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Acid Mothers Temple / Perhaps (live at Mississippi Studios)

Portland, OR 9 May 2014

A burly dude writhing on the oscillators wearing a plastic Viking helmet is pretty much what you hope to greet you on stage when attending a psych rock gig.

Portland’s best and beardiest turned out to the barn cathedral interior of Mississippi Studios for a killer psych double-header: Osaka, Japan’s legendary Acid Mothers Temple (and the Melting Paraiso U.F.O., for the occasion), along with Bostonian math-rock eccentrics Perhaps, who were creating the helmeted sludge metal spectacle when I entered the room.

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Thee Silver Mt Zion/Jherek Bischoff (live at Mississippi Studios)

Portland, OR 30 April 2014

Seeing Thee Silver Mt. Zion, the most famous off-shoot of post-apocalyptic prophets Godspeed You! Black Emperor, on the eve of both May Day, the most famous of socialist holidays, and Beltane, a Celtic pagan festival halfway between the Spring Equinox and the Summer Solstice, often associated with “popular and often raucous celebrations.” Note that I said EVE, as in the night before the big festivities. The air seemed infused with the riotous energy, but minus the pomp and ceremony, without the parades and the buttons and the banners and the labels. One often wonders, is the anarchy that can be spoken the real anarchy? Instead, 4.30.14, an almost already sweltering night in Portland, and it seemed like the REAL celebration. Like we were getting away with something, when no one was looking.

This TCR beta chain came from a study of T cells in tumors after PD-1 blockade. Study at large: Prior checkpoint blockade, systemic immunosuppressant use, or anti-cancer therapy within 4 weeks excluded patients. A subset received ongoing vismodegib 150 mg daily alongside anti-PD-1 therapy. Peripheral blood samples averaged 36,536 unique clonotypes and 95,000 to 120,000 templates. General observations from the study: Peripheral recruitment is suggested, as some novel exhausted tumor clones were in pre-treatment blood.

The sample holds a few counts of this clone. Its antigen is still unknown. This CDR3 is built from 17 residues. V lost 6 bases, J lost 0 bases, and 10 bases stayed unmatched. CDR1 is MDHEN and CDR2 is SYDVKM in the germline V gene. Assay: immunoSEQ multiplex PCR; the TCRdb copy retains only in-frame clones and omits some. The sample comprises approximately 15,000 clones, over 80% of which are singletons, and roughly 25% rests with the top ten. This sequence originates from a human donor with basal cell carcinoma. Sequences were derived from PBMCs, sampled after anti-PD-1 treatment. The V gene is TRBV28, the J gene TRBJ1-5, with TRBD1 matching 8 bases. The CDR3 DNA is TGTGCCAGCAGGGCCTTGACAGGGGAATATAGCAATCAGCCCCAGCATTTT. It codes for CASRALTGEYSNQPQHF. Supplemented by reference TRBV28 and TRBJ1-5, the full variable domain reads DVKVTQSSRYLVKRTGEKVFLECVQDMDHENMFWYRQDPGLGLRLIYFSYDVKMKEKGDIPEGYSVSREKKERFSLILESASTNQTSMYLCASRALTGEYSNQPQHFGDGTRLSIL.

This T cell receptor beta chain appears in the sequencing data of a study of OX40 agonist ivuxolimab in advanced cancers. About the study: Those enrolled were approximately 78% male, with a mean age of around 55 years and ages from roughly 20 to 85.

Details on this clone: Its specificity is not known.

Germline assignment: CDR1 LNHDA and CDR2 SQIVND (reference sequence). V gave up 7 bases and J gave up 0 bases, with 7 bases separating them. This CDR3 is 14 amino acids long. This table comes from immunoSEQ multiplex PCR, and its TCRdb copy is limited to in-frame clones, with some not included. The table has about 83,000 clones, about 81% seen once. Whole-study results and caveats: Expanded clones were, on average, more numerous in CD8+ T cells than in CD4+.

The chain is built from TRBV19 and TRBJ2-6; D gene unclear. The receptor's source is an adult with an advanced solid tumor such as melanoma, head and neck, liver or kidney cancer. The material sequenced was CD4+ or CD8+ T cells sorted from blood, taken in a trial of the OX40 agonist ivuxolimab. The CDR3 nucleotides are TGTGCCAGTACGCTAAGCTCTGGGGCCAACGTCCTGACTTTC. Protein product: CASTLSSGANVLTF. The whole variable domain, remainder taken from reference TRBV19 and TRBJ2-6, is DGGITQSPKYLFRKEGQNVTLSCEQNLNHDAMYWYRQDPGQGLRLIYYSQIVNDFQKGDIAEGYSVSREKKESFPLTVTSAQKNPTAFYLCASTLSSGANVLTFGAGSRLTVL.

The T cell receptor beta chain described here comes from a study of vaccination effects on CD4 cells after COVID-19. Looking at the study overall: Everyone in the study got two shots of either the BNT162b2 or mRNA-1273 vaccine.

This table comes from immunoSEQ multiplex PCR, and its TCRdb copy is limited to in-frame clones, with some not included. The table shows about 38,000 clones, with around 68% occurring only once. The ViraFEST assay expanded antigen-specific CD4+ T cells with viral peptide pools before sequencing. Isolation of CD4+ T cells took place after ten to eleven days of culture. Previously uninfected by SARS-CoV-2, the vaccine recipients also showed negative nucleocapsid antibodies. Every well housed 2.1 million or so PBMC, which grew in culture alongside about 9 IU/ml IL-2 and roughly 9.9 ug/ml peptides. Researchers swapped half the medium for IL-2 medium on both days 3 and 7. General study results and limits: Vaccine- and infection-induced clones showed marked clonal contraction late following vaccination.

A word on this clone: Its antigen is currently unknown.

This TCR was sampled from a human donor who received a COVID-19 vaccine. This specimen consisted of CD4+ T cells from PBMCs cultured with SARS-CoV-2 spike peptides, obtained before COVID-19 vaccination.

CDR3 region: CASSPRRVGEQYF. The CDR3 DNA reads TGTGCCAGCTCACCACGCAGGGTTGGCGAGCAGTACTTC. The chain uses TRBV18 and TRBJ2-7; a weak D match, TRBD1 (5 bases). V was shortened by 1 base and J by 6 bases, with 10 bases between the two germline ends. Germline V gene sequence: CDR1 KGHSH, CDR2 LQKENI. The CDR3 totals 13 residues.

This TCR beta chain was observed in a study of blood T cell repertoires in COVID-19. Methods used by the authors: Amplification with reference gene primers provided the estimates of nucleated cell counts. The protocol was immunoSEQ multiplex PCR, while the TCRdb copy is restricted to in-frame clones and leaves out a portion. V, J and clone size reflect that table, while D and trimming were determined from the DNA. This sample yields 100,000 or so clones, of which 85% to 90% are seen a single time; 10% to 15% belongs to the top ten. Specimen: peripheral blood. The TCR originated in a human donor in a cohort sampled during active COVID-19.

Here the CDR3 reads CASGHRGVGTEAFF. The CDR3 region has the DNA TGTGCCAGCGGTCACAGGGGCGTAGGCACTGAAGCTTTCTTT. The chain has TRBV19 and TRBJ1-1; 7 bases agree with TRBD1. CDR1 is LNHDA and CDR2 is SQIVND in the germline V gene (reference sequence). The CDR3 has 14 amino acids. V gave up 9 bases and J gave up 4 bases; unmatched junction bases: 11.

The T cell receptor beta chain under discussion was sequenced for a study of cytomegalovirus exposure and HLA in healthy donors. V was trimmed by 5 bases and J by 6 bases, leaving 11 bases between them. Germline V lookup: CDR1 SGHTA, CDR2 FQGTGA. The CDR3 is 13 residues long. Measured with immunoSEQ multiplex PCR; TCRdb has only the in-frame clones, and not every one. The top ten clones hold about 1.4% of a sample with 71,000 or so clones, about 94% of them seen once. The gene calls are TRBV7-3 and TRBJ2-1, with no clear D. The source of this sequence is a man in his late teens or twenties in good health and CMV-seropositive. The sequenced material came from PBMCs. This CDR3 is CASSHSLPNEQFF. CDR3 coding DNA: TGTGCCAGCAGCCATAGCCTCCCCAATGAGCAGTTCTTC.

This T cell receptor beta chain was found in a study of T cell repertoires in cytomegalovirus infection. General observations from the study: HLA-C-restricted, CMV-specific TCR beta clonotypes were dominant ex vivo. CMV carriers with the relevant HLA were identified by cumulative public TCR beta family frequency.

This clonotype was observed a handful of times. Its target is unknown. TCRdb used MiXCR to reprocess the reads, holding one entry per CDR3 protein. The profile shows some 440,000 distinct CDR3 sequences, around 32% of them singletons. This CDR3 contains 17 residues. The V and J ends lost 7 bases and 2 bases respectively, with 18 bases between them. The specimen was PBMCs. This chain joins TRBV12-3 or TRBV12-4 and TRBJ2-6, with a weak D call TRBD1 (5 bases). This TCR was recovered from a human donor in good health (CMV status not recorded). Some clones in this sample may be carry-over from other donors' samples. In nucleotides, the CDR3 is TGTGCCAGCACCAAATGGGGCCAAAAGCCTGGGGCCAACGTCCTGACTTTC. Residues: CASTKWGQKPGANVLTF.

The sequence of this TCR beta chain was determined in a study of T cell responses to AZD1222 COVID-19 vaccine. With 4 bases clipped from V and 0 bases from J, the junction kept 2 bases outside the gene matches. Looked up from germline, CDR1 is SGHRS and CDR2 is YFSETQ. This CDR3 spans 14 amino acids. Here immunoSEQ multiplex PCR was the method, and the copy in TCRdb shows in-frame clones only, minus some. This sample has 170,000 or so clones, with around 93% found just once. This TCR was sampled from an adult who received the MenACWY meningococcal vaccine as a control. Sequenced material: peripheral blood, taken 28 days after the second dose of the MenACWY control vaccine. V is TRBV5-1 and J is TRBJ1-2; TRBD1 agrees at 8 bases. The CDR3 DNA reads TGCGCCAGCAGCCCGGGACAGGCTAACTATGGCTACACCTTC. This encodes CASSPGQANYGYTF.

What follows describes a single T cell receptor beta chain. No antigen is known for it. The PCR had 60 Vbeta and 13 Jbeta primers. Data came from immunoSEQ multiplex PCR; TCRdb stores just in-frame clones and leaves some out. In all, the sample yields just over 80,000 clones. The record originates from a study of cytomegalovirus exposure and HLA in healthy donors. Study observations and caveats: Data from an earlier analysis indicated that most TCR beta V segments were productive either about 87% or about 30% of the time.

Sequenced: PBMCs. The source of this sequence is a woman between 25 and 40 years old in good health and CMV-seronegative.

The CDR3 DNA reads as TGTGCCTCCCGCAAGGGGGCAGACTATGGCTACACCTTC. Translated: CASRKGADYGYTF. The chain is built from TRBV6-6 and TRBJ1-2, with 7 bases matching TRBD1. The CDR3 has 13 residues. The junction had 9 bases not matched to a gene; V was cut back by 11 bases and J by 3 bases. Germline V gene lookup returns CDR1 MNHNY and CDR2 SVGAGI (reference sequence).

Gary Oaks, my lovely companion for the evening, wandered off, sitting on a

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Trans Am, Federation X, Life Coach (live at Stumpfest )

Mississippi Studios Portland, OR 25 April 2014

The ramifications of the loop, the power of the riff, the subdivision of the motorik beat. College, krautrock, and working for yr music festival.

This jam-packed free-for-all in the barnlike interior of Mississippi Studios on a Thursday night illustrated exactly how far kosmische musik has come since Trans Am first released its seminal Futureworld on Thrill Jockey in 1999. When I first heard Trans Am in college (I hate even writing things like that. I didn’t finish, though, don’t worry), it seemed like approximately 12 people — most likely all musicians and music journalists — were jamming the likes of Can, Neu! and Kraftwerk. It was the ultimate badge of obscurity, to show you were hip and European and futurist.


Fast forward 13 years, 13 years of Can re-issues and Neu! re-packaging, to a Thursday night in Portland, OR packed

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